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Industry observers expect business travel volumes to grow further in 2008, leading to ever-more crowded airplanes, congested airports and sold-out hotels. In addition to traveler headaches, next year's high-demand environment also will be characterized by increasing business travel costs, according to recent projections from BCD Travel, Carlson Wagonlit Travel and the National Business Travel Association. Of particular concern to corporate buyers, BCD and CWT predicted that hotel rates would rise by as much as 9 percent and 10 percent, respectively--potentially impacting both transient travel and meeting budgets.
In a preliminary analysis, NBTA predicted that published airfares next year would increase by between 6 percent and 10 percent, and "corporate discounted airfares" would rise between 3 percent and 5 percent. Among 196 travel manager respondents to an NBTA survey, 60 percent said they expected their companies' travelers to make more trips in 2008, compared with this year.
Based on analysis from the CWT Solutions Group, Carlson Wagonlit Travel for 2008 anticipates domestic published fares to increase 4 percent to 7 percent. An expected double-digit jump in published international fares would follow the 15 percent to 20 percent hike in international business class airfares that CWT observed this year versus 2006.
BCD Travel's forecast, developed in conjunction with its consulting arm Advito, includes more modest air travel cost increases, with worldwide published airfares rising 2 percent to 4 percent, below the 6 percent to 10 percent BCD had anticipated for 2007. Corporations in particular would face even smaller price hikes of 2 percent or less--down from the 5 percent to 7 percent range expected this year--as airlines provide deeper corporate discounts for those clients able to shift share, according to the forecast.
Nevertheless, as a result of "high load factors, increasing published fare levels, growing travel demand and stable capacity, corporate travel buyers will need to search harder to find savings opportunities," according to BCD's forecast. The travel management company suggested buyers pursue fixed fares and expand preferred airline programs to obtain "new discounts on travel that was previously purchased at published rates."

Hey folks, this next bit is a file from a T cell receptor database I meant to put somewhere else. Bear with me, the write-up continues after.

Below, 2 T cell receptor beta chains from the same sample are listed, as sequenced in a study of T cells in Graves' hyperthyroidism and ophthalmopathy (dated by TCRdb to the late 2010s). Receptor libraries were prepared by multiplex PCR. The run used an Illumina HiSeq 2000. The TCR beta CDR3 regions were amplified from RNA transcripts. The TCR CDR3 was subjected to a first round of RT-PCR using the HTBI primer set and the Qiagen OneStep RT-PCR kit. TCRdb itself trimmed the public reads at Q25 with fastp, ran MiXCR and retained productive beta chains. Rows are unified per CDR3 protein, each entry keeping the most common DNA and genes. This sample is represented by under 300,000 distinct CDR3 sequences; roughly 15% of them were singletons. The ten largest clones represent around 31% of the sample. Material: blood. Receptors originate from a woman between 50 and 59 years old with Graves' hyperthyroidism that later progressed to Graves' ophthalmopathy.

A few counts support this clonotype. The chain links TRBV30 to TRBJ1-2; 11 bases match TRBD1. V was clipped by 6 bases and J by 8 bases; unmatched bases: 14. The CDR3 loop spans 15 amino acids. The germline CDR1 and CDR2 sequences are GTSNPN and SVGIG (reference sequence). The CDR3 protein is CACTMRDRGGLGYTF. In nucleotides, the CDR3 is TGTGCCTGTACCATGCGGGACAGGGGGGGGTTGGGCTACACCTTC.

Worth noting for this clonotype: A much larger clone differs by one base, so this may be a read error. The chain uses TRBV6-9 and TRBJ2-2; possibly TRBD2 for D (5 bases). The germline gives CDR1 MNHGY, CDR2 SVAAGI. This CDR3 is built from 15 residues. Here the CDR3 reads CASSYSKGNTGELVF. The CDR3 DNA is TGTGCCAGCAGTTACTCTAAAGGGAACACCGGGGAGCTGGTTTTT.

BCD also noted that new all-business class carriers would apply greater pricing pressure on some transatlantic routes while low-cost carriers would "provide a check on mainline carriers' ability to raise fares" in a growing number of markets.
Meanwhile, the new European Union-United States "Open Skies" agreement--slated to take effect in March--may result in "fluctuation in airfares on major business routes" as airlines enter markets traditionally served by only a few dominant carriers. "The introduction of more competition will be good news for business travelers," BCD wrote. "Business class fares on routes out of London Heathrow, for example, are likely to fall once Open Skies takes effect."
"Corporations will be able to better use their corporate discounts on international routes served by multiple airlines," added Rose Stratford, senior vice president of industry relations for BCD Travel in the Americas, referring to lifted limits on code sharing among alliance partners.
However, with Open Skies will come the likelihood of "low-cost carriers" entering new markets, which could complicate things for managed travel programs. "While from a price standpoint this may be welcomed, the low-cost carriers traditionally do not participate in global distribution systems," Stratford said. "As a result, we could see more content fragmentation, lower corporate discounts and continued cost pressures among the carriers."
On the lodging front, CWT predicted average daily rates in 2008 would increase 5 percent to 10 percent, year-over-year. On the list of needs for next year, CWT said, are "access to automation to drive request for proposal administration; cost effective outsourcing and benchmarking resources; and new avenues to drive cost savings."